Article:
BRITAIN could face higher food bills, power shortages and soaring energy bills as the crisis in Ukraine deepens.
The country is a key supplier of wheat and disruptions to shipments from the capital Kiev have already sent prices soaring by around four per cent, affecting UK food costs.
Samuel Tombs, economist at Capital Economics, warned: “The UK is dependent on food imports so any increase in commodity prices will feed through to us.
“There is definitely a chance consumers could be affected by the crisis.”
On the energy front, a vital pipeline which supplies gas from Russia to Europe, including the UK, runs straight through Ukraine.
Russia’s state gas producer Gazprom last night warned Ukraine that it may increase the gas price it charges Kiev, which could have a knock-on effect.
Andrei Kruglov, Gazprom’s chief financial officer, said: “The situation with payments is worrying. Ukraine is paying but not as well as we would like it to.
“We are still thinking about whether to extend the pricing contract into the next quarter based on current prices.” Although the UK relies mainly on gas from Norway and the Middle East, any block in the supply from Russia would have a massive impact, by triggering price spikes.
Gas-fuelled power stations are vital for maintaining the UK’s electricity supplies, and if the crisis causes shortages it could lead to power cuts too.
Chris Faulkner, chief of US oil and gas exploration and production company Breitling Energy, said:
“Because the Ukraine is the gas hub for all of the EU any unrest there could affect the natural gas supply coming in through Russia. The effects of a major conflict there will surely reverberate throughout Europe, both at home and in the markets.”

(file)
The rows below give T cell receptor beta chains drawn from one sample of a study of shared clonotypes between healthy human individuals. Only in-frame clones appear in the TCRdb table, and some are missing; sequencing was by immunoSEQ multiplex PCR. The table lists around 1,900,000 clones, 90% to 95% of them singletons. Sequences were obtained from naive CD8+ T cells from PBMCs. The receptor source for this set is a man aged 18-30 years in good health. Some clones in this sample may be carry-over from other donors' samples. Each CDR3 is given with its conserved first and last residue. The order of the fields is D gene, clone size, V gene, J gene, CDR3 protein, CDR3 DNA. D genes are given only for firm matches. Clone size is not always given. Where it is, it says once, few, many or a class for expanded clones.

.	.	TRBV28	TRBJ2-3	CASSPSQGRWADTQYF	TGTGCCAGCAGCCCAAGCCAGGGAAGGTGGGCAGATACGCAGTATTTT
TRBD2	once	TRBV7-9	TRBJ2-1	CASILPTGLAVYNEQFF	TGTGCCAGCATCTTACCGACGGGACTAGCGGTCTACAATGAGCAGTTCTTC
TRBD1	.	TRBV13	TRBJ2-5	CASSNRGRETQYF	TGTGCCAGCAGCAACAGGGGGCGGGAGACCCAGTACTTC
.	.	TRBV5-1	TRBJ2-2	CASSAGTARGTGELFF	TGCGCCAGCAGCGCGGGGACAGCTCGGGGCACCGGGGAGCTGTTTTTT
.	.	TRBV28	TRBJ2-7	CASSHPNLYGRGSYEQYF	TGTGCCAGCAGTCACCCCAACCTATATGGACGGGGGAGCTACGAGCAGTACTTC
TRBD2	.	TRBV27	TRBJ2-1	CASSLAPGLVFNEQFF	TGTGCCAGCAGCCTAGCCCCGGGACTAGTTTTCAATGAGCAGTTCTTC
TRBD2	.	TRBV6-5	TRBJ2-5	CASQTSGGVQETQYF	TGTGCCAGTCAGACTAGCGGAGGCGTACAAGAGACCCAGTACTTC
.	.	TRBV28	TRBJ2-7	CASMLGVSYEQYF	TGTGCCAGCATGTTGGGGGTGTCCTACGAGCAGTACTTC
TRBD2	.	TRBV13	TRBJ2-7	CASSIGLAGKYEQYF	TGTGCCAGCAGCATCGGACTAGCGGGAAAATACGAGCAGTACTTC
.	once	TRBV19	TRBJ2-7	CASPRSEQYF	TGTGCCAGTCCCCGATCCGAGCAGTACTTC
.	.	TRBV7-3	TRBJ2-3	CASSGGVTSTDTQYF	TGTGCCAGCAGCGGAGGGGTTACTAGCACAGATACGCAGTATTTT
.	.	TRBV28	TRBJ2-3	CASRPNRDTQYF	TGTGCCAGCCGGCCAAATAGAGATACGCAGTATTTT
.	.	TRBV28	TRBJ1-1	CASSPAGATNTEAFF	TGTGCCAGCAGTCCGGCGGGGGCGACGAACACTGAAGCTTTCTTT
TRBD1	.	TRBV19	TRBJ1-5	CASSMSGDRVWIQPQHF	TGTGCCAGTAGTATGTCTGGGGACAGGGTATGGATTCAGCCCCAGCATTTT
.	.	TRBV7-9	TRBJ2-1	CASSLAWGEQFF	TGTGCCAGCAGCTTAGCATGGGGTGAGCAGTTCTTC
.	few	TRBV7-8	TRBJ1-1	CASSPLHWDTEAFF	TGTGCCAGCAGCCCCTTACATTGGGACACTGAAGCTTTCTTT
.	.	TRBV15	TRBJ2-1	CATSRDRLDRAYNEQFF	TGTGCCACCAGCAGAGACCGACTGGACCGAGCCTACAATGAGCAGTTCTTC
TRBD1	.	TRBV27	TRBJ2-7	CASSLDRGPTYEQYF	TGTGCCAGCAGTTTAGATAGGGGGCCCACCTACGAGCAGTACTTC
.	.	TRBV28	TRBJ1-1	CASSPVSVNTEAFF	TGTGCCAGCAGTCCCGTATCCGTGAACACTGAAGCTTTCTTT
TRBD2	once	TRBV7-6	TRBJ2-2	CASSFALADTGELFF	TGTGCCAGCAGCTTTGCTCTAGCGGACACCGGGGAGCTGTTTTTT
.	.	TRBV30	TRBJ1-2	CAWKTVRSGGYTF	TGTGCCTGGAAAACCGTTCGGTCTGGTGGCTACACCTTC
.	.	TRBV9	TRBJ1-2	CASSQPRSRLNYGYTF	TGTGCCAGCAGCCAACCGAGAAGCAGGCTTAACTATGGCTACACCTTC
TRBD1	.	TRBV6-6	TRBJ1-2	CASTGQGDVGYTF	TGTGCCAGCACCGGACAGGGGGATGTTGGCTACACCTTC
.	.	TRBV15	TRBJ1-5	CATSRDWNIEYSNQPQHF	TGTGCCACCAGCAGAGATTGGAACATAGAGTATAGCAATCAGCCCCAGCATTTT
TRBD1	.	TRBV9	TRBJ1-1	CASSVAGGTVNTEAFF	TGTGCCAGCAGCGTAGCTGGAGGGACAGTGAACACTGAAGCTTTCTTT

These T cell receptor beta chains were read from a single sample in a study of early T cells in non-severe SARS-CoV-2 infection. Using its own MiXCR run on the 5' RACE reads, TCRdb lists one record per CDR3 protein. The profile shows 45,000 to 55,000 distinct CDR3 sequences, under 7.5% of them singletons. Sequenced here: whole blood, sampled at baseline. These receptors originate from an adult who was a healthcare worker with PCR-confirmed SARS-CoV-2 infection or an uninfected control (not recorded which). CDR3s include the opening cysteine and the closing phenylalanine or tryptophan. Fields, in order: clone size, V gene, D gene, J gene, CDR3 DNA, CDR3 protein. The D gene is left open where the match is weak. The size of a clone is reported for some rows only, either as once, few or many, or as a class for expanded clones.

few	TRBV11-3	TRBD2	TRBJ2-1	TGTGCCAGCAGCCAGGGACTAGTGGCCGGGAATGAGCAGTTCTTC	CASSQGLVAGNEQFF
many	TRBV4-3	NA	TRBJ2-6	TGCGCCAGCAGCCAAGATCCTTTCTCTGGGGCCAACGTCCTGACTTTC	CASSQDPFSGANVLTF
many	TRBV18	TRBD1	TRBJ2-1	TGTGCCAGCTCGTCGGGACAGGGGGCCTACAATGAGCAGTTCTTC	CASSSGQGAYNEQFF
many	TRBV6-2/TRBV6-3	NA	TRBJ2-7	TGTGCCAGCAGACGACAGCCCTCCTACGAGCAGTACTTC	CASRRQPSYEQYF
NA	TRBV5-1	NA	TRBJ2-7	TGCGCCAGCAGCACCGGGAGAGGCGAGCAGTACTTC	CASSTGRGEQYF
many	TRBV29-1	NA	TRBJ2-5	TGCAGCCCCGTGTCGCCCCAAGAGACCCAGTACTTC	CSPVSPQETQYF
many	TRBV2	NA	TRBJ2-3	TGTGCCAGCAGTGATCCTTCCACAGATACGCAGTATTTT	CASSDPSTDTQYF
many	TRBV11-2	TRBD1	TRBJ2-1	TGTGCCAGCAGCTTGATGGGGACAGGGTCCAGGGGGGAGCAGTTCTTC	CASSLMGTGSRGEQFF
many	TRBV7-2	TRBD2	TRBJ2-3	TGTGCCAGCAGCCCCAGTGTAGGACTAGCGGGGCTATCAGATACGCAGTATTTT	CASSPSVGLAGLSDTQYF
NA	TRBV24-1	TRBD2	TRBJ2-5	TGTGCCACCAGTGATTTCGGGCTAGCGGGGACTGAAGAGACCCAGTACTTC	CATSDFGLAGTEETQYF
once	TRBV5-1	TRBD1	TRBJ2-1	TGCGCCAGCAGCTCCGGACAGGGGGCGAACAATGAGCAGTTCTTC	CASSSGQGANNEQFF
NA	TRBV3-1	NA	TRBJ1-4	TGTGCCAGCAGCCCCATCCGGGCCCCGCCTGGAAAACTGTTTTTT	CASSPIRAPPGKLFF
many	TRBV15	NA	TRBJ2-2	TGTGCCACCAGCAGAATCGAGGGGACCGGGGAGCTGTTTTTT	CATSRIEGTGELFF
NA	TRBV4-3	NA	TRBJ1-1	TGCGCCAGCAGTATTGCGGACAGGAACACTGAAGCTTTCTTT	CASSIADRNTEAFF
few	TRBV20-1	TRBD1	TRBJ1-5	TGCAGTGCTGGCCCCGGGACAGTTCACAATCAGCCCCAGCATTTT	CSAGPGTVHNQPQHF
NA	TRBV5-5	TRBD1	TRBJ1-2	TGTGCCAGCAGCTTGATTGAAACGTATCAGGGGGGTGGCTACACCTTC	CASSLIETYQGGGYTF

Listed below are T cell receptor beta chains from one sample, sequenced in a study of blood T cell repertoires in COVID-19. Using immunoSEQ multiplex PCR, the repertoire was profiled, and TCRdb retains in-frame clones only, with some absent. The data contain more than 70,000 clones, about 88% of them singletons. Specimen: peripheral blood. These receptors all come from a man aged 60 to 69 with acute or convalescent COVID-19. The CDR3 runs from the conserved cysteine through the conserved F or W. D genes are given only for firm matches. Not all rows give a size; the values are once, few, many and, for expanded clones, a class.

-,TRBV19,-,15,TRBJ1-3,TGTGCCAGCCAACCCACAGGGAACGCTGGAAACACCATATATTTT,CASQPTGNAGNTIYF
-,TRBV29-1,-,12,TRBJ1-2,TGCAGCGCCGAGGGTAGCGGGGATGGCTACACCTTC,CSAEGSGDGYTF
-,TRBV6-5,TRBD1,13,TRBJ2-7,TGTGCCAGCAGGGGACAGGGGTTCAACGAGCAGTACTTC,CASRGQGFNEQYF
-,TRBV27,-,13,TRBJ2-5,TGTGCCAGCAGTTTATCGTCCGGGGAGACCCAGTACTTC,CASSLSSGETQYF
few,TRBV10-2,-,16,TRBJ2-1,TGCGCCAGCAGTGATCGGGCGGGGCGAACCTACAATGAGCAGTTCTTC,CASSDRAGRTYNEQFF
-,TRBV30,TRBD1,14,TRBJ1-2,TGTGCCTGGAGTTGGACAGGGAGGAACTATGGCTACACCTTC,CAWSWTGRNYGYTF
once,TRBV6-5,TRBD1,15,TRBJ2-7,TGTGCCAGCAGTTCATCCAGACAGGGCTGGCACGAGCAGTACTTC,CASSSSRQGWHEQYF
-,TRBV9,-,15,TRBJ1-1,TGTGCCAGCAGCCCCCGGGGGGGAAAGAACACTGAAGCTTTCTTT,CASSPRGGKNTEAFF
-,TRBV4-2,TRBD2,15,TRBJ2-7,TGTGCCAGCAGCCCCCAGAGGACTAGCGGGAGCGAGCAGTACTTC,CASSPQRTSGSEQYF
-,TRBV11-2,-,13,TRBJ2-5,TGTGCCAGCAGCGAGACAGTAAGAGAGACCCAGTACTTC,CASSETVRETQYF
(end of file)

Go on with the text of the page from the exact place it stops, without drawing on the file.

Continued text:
Mark Todd, director of EnergyHelpLine said similar situations have led to spikes in gas prices and rising energy costs.
Panic He said the threat of a shortage prompts companies to “panic buy” gas further pushing up prices and deepening the problem.
He said: “These things can lead to wholesale price spikes, we have seen this in the past, particularly when there have been things going on in the Gulf.
“A massive amount of Europe’s gas comes from Russia, it is the biggest supplier to the continent, and although we get supplies from elsewhere is still one of our biggest.
“If there is a real meltdown in Ukraine and that leads to problems getting gas from Russia we could be facing a serious issue.
“The other problem is the markets.
Companies panic buy gas and traders take advantage. If for some reason the gas stops flowing there could be shortages and price rises.” Oil prices have also surged by around two per cent to more than $104 a barrel. RAC head of external affairs Pete Williams said: “The tensions in Ukraine will unfortunately affect everyone driving a vehicle in the UK as the fuel market is intrinsically linked to major international political events.”
AA spokesman Luke Bosdet said: “The two dollars a barrel rise in today’s Brent oil price represents a possible 1p rise in the pump price of petrol, but only if sustained.”
Article Author: Nathan Rao